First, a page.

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How To Make A Networking Event I Would Attend

We've all been to the typical networking event. Show up in business casual (or a gingham shirt and jeans if you're in IT) and enter a room of people you don't know. Hopefully you've brought a coworker or a friend, and you guys hustle into an intimidating room. You grab your name tag and your drink tickets, and you try to look as important as you can while scoping out the scene.

After a couple seconds, you decide to grab a drink and then it happens. You get accosted by a service provider. Whether it's to open a bank account at Fifth Third bank (it's a vivid example because I'm still bitter about the hour and a half I lost trying to get out of that conversation) or to get health insurance for your employees through their company, these service providers suck all of the value and fun out of these traditional networking events. And most of these service providers come with extremely poor sales skills, on par with a mediocre 1970s used car salesman, to further rub salt in the networking wounds they've inflicted on you.

This version of "networking" is possibly the worst way to build meaningful relationships that create business value. Part of the reason is that many of these events are held in environments extremely close to that of an office. Furthermore, in an effort to create value and get people to show up, there's keynote speech after keynote speech and panel after panel. While there are situations and speakers who create tremendous value from a short talk at a networking event, what I've faced on numerous occasions is a speaker who brings a dry slide deck and reads every single slide to me, as if I'm in high school chemistry again.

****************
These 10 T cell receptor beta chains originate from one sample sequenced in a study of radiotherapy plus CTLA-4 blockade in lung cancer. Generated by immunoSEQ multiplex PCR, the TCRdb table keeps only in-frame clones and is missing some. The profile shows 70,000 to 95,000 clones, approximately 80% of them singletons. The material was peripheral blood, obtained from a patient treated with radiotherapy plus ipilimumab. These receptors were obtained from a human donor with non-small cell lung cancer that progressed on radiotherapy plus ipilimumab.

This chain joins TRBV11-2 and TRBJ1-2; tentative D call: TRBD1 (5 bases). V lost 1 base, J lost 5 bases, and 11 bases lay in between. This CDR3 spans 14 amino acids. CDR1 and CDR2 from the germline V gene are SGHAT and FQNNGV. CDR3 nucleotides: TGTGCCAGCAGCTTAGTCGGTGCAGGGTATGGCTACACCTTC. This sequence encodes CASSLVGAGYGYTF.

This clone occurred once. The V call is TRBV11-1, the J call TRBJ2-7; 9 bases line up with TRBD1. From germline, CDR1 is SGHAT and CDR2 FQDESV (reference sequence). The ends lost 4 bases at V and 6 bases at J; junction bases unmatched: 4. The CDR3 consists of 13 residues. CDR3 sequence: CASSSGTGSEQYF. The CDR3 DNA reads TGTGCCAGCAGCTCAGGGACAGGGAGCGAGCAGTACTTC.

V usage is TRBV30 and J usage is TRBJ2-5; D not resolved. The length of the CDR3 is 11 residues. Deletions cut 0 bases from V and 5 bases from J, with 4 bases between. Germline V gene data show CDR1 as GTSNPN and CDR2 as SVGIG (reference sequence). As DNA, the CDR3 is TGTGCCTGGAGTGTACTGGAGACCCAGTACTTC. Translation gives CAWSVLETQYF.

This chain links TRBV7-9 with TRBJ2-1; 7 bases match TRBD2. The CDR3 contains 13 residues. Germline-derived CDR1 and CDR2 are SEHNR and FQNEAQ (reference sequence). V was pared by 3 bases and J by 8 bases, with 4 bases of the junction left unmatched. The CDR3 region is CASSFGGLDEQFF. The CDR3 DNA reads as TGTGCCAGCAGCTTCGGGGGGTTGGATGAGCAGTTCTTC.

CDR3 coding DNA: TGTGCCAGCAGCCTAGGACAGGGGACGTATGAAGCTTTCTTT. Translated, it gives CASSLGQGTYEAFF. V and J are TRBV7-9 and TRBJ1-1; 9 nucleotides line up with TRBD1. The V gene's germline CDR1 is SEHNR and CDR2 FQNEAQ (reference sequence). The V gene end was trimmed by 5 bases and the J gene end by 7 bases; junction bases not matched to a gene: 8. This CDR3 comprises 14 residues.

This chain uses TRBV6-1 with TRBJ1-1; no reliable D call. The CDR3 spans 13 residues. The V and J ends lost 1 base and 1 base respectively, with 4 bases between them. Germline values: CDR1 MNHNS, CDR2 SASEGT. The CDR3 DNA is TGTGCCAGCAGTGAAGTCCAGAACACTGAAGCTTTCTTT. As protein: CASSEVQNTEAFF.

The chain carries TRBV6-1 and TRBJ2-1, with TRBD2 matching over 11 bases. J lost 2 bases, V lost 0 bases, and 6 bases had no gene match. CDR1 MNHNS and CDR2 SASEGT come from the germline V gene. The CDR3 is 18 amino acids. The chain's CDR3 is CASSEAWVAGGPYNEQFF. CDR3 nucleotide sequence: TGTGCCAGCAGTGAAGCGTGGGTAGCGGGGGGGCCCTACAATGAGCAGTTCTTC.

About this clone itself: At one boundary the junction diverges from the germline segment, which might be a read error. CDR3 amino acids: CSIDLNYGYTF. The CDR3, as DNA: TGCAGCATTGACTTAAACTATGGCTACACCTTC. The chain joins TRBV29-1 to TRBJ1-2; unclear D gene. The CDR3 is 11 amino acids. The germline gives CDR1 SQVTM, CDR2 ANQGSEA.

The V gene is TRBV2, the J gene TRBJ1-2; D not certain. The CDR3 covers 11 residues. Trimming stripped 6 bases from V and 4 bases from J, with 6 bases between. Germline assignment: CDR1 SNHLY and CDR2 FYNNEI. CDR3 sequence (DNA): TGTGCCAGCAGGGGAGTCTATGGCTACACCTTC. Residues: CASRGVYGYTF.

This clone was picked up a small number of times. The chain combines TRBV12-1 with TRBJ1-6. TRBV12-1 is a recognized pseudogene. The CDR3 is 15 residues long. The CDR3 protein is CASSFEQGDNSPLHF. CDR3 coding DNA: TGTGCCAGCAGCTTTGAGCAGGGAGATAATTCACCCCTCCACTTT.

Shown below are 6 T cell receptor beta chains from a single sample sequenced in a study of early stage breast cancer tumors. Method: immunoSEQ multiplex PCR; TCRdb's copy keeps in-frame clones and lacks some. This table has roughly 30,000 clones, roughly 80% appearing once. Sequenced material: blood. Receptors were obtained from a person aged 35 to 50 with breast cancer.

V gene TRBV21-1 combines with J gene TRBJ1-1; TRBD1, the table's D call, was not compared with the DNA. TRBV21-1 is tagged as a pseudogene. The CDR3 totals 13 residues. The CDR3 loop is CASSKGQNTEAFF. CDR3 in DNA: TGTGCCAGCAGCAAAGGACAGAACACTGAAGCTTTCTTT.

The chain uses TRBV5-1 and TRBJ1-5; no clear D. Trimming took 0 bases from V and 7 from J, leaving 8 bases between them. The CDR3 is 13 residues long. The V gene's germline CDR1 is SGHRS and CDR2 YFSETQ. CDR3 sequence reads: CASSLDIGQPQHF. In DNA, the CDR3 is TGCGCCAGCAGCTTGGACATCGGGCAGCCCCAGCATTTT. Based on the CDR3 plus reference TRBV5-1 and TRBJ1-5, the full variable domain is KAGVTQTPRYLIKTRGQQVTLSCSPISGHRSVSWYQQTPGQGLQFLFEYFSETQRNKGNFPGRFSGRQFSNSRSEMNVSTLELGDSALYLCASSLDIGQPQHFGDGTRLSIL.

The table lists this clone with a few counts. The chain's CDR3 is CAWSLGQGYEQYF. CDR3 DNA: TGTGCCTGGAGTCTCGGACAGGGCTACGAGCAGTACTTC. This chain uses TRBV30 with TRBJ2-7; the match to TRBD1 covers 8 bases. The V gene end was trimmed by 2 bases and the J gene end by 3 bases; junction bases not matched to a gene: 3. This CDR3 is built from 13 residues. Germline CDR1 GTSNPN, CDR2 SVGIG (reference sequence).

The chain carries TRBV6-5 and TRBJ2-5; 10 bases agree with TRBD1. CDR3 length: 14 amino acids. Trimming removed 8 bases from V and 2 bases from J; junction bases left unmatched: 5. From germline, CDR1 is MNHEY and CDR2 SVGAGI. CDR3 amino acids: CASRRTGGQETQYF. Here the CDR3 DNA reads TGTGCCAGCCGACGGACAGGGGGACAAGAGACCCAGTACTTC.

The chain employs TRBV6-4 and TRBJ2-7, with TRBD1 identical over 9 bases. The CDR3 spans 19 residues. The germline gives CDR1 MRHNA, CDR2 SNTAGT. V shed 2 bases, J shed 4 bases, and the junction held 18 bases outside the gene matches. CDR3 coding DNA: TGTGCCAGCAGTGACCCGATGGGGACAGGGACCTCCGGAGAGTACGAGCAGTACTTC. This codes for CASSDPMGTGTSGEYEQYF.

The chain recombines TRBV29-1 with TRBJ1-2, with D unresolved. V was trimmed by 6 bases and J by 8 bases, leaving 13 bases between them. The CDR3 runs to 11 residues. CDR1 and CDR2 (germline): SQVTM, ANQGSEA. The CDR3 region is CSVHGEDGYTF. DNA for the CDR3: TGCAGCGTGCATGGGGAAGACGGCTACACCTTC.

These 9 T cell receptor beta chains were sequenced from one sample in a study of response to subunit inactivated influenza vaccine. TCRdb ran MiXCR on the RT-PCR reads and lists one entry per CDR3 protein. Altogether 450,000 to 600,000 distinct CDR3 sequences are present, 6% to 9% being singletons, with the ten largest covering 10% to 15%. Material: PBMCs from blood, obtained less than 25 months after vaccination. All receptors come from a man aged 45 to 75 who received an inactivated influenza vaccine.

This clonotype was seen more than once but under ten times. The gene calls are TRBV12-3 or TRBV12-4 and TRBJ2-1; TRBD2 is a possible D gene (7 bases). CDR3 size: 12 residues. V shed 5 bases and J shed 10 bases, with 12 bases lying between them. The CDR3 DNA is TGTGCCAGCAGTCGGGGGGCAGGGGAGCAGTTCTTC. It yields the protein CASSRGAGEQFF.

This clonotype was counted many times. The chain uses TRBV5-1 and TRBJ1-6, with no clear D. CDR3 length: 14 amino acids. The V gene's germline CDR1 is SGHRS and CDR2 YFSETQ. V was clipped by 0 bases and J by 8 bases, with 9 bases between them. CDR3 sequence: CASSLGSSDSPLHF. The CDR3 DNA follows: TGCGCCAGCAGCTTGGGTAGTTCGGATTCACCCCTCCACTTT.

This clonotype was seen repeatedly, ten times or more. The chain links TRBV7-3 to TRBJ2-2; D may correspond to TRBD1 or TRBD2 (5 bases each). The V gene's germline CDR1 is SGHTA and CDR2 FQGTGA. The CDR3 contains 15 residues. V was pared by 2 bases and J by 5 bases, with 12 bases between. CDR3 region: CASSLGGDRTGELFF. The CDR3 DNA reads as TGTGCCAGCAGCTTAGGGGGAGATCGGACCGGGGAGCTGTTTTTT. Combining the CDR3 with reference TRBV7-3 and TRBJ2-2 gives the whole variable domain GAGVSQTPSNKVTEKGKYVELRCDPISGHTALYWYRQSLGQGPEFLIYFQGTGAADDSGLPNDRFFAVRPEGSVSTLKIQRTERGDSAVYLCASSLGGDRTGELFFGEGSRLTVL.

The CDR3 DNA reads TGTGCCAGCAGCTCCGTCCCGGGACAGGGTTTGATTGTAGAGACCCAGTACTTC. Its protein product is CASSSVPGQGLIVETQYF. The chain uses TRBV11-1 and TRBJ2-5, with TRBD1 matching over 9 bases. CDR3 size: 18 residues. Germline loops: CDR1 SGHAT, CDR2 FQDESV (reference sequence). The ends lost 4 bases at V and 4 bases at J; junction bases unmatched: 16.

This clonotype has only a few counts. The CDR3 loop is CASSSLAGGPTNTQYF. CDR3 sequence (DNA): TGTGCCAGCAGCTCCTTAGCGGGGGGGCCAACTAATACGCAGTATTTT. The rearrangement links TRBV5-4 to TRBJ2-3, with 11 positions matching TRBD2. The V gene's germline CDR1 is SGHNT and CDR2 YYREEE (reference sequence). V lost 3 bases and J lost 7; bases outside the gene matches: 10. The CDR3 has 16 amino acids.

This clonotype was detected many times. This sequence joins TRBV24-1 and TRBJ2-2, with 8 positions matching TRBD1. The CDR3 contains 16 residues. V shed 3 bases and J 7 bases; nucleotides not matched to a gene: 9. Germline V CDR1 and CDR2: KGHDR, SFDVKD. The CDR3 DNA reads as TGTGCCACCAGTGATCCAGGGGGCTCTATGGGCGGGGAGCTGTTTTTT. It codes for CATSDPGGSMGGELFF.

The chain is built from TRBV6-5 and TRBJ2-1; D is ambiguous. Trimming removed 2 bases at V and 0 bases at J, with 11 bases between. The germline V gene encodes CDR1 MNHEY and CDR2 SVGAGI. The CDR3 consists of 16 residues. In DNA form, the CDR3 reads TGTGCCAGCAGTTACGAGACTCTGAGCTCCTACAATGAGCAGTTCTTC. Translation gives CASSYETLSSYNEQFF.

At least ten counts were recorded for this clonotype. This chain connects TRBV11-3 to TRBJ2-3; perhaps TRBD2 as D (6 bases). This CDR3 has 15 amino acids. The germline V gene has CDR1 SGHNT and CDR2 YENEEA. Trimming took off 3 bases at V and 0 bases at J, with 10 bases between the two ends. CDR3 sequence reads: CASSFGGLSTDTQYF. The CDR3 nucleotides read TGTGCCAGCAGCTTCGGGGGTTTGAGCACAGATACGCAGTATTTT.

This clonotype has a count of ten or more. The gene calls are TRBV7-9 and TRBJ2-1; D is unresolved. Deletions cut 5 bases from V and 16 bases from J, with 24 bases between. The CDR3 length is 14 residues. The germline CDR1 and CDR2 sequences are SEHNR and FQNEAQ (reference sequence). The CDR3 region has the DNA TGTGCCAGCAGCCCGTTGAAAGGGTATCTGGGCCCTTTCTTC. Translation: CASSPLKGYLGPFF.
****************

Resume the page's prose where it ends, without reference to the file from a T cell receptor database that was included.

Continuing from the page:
This sort of environment doesn't draw the best people out there to come, as their time is valuable. What ends up happening is that more and more service providers show up and sponsor the events, and fewer business leaders attend. When less high value people are attending events, I'm pretty hard pressed to find a reason to attend when I know I'm just going to be bored or accosted by service providers.

I'm known for complaining about attending Atlanta Under 40 networking events, but I usually end up going when the venue is cool. Whether or not I meet someone who helps my business at an Atlanta Under 40 event, I've realized that the value I get is that it's usually a really good time to be at the event.

This is something that Darrah Brustein, founder of Atlanta Under 40, inherently understands. To get millennials to networking events, one must offer value other than the people one might meet. She tends to select incredibly cool venues that guarantee me that when I show up with a friend, whether or not I meet another person who will add value to my business, I will have fun. I can tell you that if we were sitting through a panel or a talk, I wouldn't be there.

In fact, I remember distinctly the previous event at Tongue & Groove (which you may recognize if you are into the Atlanta party scene or if you listen to Childish Gambino), I did not meet anyone who could immediately impact my business, but I did meet someone who I could connect to a friend to help both of them out, and I had a great time at the club the rest of the night. In fact, I don't think I've ever met someone at an Atlanta Under 40 event who's added value to my business, but I've always had a good time, and that keeps me going.

My final thoughts...

  1. To create a networking event that draws valuable people, having some sort of value there is an absolute must. Gone are the days that panels and speakers created that value, simply because the target market of these events is changing now that millennials are entering the workforce. We didn't like lectures in school, we liked group discussion and problem solving. Events need to be focused on putting people into groups to accomplish something, like volunteer work, or on allowing people to speak freely as opposed to structuring the event around a talk.
  2. If it's exclusive, I'm always going to attend. Exclusive means less service providers, and it means I feel important. One of my favorite networking events I attend is with a group of people who meet every month or two to hang out over dinner or Top Golf, but the fact that the group is invite-only means I know that I'll only meet people like the ones who invited me, so I can already tell that I'll like the new people who will attend.

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